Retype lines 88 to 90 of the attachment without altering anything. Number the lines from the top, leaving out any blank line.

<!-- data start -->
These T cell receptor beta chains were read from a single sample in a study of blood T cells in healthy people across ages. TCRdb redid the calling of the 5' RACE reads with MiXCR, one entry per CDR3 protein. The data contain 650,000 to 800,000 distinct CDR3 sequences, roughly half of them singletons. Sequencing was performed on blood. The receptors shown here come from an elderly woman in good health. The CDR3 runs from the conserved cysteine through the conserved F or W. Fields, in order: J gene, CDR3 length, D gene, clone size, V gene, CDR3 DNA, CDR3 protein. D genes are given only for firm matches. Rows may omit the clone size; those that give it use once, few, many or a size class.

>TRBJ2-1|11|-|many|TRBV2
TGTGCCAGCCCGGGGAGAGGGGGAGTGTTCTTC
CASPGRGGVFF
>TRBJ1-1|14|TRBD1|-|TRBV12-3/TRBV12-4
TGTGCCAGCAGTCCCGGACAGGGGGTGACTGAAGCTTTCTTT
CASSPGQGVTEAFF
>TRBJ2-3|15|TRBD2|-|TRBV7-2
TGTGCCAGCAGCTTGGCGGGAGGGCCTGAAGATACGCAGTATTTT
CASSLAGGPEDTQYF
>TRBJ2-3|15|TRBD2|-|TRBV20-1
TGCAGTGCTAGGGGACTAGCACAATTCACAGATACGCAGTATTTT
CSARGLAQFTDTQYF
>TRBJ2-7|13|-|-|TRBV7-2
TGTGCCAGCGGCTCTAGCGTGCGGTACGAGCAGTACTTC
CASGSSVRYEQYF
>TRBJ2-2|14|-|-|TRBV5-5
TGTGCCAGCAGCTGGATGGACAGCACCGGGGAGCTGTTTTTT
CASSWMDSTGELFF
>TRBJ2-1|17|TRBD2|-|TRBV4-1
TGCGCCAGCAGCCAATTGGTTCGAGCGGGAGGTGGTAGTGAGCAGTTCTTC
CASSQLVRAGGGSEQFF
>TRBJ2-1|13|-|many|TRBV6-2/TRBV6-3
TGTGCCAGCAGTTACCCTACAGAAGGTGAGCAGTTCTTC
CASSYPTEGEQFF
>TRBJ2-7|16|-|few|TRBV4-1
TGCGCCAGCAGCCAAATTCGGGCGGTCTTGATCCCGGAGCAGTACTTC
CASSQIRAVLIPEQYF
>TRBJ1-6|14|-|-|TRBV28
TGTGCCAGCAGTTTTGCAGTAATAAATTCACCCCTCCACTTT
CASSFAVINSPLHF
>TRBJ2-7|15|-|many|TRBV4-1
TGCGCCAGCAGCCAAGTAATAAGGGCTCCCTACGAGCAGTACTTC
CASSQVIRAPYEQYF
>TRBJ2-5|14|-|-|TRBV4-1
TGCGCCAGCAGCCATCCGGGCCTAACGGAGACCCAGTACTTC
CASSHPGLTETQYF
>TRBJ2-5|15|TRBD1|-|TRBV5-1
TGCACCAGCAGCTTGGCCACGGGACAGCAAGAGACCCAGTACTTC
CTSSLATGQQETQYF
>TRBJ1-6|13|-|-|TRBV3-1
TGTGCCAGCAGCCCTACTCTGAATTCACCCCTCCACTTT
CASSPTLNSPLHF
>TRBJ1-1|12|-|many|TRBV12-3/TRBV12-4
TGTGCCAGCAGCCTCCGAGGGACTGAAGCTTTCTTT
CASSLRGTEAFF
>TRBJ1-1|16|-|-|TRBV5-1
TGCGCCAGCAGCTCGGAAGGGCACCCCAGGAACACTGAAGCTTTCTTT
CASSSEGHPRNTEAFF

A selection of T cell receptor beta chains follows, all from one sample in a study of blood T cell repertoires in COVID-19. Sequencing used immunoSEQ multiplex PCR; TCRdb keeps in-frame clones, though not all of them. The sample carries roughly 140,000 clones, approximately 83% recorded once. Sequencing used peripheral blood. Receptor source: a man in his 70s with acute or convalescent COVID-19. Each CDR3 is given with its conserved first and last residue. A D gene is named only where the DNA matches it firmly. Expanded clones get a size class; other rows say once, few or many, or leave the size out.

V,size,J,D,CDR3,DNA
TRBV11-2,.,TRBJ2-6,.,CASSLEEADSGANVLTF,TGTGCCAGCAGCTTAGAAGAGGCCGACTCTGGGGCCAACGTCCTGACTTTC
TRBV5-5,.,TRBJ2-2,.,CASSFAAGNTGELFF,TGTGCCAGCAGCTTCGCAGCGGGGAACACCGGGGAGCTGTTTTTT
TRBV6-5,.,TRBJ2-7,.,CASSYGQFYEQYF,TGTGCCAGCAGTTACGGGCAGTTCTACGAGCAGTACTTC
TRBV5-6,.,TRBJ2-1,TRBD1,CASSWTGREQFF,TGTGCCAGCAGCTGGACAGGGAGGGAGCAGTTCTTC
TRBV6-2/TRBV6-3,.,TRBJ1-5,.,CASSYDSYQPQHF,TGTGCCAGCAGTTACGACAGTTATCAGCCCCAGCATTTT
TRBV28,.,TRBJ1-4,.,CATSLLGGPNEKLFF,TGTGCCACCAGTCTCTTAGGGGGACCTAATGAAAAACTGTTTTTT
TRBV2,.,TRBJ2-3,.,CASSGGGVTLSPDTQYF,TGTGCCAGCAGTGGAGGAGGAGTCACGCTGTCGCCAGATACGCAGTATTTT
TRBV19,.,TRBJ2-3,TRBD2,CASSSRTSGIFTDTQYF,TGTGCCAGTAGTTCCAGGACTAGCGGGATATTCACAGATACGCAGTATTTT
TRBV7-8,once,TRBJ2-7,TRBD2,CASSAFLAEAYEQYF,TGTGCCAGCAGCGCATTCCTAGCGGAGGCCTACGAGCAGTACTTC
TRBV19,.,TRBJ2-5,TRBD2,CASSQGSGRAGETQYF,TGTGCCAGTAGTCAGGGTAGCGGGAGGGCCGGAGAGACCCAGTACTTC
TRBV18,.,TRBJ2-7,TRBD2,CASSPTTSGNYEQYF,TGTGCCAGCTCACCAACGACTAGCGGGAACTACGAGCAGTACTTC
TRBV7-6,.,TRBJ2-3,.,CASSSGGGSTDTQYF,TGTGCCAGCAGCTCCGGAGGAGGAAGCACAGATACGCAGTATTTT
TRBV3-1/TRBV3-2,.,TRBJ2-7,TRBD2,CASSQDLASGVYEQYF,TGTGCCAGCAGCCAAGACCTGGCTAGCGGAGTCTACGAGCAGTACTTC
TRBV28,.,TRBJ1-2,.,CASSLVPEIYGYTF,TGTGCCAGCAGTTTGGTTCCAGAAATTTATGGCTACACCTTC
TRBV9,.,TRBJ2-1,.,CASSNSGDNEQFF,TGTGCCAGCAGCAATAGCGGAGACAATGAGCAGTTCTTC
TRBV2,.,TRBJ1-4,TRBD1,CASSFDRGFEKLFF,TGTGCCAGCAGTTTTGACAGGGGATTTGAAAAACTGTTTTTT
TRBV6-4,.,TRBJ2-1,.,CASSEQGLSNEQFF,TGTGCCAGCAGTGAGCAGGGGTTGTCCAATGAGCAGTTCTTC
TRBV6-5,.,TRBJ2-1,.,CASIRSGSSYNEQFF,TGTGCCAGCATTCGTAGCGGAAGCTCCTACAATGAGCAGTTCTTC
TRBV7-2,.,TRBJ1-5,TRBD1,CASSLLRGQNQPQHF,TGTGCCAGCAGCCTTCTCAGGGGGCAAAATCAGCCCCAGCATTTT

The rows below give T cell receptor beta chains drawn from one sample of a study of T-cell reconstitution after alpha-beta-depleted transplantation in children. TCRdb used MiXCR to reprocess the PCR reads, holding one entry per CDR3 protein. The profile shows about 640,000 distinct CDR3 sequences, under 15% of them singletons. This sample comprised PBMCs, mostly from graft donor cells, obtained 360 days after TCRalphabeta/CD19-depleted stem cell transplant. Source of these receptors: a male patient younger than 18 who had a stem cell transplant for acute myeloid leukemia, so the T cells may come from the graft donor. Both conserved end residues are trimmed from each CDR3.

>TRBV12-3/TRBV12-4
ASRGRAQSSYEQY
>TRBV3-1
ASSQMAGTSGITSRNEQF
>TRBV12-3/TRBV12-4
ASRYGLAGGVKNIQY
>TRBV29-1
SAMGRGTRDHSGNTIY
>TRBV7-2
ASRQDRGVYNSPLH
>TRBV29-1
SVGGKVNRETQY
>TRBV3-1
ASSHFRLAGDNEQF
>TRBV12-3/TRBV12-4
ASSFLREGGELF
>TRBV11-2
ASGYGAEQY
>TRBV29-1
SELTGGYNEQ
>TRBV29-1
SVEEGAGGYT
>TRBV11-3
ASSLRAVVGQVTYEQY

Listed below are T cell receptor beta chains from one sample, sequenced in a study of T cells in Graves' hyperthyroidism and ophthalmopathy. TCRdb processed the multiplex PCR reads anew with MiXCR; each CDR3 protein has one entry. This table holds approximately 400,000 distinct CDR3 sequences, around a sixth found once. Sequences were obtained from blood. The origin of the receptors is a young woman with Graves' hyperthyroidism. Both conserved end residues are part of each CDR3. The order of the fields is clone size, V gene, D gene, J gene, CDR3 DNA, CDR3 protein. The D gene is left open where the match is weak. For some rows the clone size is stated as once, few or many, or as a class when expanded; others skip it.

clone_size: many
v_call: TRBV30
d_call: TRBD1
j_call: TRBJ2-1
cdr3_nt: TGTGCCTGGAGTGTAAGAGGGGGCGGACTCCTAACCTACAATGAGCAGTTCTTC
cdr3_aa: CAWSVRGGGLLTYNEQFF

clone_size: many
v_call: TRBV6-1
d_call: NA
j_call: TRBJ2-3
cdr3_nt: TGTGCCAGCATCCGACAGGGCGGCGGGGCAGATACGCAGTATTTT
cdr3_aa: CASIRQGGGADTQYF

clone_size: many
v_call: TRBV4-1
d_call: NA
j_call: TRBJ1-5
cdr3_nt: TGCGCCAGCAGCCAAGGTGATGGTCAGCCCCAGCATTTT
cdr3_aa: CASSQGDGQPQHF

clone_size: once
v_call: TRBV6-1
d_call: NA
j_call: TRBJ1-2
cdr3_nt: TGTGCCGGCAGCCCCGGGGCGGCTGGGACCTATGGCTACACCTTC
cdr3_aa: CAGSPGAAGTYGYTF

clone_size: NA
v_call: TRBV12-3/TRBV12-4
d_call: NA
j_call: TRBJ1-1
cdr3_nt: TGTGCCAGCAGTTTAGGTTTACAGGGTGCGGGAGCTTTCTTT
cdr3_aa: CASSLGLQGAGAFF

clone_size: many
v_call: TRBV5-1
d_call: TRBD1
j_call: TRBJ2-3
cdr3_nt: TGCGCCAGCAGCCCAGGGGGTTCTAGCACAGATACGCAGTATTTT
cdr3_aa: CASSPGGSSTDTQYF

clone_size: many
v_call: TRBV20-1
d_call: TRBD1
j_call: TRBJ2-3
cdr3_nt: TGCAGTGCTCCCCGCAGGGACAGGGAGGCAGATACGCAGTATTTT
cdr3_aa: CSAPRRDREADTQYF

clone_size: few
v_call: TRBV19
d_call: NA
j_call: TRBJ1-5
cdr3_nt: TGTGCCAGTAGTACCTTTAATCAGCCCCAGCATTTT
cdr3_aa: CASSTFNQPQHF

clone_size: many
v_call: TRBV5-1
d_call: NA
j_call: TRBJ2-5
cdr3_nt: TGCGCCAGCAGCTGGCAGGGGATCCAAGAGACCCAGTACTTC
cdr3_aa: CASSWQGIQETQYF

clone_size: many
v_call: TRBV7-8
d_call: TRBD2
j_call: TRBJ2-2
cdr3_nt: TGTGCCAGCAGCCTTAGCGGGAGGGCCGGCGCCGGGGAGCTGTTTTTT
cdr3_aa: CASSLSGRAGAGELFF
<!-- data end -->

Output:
>TRBV11-2
ASGYGAEQY
>TRBV29-1